As part of the public health response to the Zika virus disease outbreak, CDC will conduct supplemental surveillance of antenatal diagnostic testing and clinical outcomes among pregnant women with laboratory evidence of Zika virus or unspecified flavivirus infection and their infants through the U.S. Zika Pregnancy Registry. It is anticipated that the Registry will provide critical information to direct CDC clinical recommendations and public health guidance and messages.
The objective of this Registry is to monitor the frequency and types of pregnancy and infant outcomes following Zika virus infection during pregnancy, so as to inform ongoing response efforts for this Zika virus disease outbreak, including recommendations for clinical care, planning for services for pregnant women and infants affected by Zika virus, and improved prevention of Zika virus infections during pregnancy.
There are no costs to the respondents other than their time. The total estimated annual burden hours are 2,167.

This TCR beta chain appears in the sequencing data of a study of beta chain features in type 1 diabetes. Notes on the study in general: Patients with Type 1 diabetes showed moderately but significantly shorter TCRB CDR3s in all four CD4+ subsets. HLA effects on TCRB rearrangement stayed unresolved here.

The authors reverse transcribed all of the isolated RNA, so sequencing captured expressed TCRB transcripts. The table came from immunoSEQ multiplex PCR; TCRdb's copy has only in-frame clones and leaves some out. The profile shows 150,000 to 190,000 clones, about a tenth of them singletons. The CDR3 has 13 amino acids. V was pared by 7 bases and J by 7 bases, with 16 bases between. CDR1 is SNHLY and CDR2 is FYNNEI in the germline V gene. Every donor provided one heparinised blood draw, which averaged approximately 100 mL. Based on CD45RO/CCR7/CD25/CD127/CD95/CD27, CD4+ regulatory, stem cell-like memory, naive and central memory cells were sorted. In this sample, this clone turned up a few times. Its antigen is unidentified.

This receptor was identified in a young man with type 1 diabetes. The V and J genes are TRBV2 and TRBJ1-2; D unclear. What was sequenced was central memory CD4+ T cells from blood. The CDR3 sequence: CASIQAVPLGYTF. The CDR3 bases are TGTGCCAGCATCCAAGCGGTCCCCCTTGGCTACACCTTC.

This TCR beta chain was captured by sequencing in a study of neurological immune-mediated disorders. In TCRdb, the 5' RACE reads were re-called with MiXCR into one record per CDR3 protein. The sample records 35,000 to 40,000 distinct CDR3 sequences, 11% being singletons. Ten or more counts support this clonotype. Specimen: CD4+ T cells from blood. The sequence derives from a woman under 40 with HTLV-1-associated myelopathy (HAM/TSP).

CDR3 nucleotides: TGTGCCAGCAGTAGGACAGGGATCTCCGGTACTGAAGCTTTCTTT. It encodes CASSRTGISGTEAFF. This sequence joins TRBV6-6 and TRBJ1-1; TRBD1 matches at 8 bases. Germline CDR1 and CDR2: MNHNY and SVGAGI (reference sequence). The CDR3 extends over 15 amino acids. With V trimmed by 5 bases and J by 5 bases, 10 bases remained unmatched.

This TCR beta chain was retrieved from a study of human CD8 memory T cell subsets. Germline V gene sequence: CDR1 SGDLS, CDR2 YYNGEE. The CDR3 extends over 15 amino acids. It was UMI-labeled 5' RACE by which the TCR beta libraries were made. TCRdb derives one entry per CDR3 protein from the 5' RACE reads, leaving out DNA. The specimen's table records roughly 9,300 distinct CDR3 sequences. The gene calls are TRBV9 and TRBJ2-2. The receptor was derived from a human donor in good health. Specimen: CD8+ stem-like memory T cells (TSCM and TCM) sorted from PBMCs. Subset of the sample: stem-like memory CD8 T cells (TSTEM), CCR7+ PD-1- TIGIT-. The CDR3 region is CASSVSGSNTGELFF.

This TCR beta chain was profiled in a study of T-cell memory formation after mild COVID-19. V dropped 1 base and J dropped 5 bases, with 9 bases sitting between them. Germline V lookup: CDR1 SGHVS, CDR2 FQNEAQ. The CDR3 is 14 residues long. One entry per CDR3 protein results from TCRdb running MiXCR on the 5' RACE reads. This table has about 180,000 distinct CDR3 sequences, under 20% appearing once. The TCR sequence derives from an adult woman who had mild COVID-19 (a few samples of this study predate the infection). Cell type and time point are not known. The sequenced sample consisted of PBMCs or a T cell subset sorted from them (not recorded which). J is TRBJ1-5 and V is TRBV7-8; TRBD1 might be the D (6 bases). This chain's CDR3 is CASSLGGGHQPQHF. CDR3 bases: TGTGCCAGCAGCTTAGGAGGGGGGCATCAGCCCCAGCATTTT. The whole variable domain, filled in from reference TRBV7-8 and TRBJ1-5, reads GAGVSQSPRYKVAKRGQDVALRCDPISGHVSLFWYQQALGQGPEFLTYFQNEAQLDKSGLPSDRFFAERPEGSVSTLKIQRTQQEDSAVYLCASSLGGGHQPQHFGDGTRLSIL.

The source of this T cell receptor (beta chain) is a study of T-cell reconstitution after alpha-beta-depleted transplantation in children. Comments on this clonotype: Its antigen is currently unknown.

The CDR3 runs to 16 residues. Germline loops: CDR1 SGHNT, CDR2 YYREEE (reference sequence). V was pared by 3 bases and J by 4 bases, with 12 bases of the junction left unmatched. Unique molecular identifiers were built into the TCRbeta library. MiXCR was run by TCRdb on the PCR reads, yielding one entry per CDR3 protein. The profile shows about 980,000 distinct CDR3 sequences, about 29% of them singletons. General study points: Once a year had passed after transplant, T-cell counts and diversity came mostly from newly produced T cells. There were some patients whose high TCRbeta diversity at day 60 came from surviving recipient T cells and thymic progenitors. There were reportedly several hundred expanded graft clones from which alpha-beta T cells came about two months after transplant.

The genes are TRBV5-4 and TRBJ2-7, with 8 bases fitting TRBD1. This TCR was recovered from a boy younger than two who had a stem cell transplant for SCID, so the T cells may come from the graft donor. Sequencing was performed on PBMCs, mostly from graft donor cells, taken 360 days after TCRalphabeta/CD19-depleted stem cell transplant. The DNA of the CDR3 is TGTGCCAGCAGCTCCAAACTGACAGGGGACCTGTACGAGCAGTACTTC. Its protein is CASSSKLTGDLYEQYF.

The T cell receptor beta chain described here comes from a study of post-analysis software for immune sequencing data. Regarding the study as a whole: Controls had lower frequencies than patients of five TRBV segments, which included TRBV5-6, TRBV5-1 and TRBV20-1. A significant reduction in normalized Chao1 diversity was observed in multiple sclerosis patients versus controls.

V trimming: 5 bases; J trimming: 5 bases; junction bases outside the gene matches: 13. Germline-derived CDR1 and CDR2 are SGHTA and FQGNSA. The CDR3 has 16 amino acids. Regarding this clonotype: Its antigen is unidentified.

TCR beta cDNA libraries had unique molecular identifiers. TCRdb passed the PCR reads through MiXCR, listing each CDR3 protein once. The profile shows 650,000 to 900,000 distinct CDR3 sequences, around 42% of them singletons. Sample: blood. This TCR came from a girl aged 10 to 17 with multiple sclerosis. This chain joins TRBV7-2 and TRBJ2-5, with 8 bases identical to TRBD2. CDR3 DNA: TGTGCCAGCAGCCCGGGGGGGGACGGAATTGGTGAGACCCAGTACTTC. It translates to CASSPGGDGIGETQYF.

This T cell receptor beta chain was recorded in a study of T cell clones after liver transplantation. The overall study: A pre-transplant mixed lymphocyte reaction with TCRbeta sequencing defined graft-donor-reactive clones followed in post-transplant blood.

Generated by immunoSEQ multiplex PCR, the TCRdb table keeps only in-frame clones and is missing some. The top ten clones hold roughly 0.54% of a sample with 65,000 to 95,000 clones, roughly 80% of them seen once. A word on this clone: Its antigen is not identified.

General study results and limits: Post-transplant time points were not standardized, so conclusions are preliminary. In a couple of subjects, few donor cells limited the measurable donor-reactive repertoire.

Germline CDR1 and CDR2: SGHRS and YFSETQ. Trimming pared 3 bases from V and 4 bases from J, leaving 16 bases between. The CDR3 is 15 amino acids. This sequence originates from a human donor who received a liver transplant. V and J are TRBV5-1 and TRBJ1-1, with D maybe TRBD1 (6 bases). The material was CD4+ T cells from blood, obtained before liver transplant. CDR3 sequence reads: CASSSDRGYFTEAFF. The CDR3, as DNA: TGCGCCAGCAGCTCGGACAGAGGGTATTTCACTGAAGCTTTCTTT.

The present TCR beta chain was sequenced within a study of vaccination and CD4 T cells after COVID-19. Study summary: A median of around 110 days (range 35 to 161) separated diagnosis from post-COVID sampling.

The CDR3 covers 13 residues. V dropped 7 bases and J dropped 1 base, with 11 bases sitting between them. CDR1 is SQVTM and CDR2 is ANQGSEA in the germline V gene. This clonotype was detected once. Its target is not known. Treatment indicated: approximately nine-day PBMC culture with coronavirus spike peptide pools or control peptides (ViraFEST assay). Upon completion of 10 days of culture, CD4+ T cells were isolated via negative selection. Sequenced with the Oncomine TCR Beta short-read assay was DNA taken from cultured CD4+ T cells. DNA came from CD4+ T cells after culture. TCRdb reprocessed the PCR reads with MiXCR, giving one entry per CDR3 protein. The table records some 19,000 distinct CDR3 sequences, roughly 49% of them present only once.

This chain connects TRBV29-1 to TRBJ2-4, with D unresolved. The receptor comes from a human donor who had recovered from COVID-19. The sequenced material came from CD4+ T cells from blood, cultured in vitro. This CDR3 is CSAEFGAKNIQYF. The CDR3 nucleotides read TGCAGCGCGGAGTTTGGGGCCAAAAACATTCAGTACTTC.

|Type of respondents||Form name||Number of respondents||Number of responses per respondent||Average burden per response (in hrs.)|
|State, Territorial and Local Health Departments||Maternal Health History Form||100||10||30/60|
|Supplemental Imaging Form||100||10||10/60|
|Laboratory Results Form||100||10||15/60|
|Clinicians and Other Providers||Assessment at Delivery Form||100||10||30/60|
|Infant Health Follow-Up Form||100||30||15/60|
Jeffrey M. Zirger,
Acting Chief, Information Collection Review Office, Office of Scientific Integrity, Office of the Associate Director for Science, Office of the Director, Centers for Disease Control and Prevention.
[FR Doc. 2016-16872 Filed 7-15-16; 8:45 am]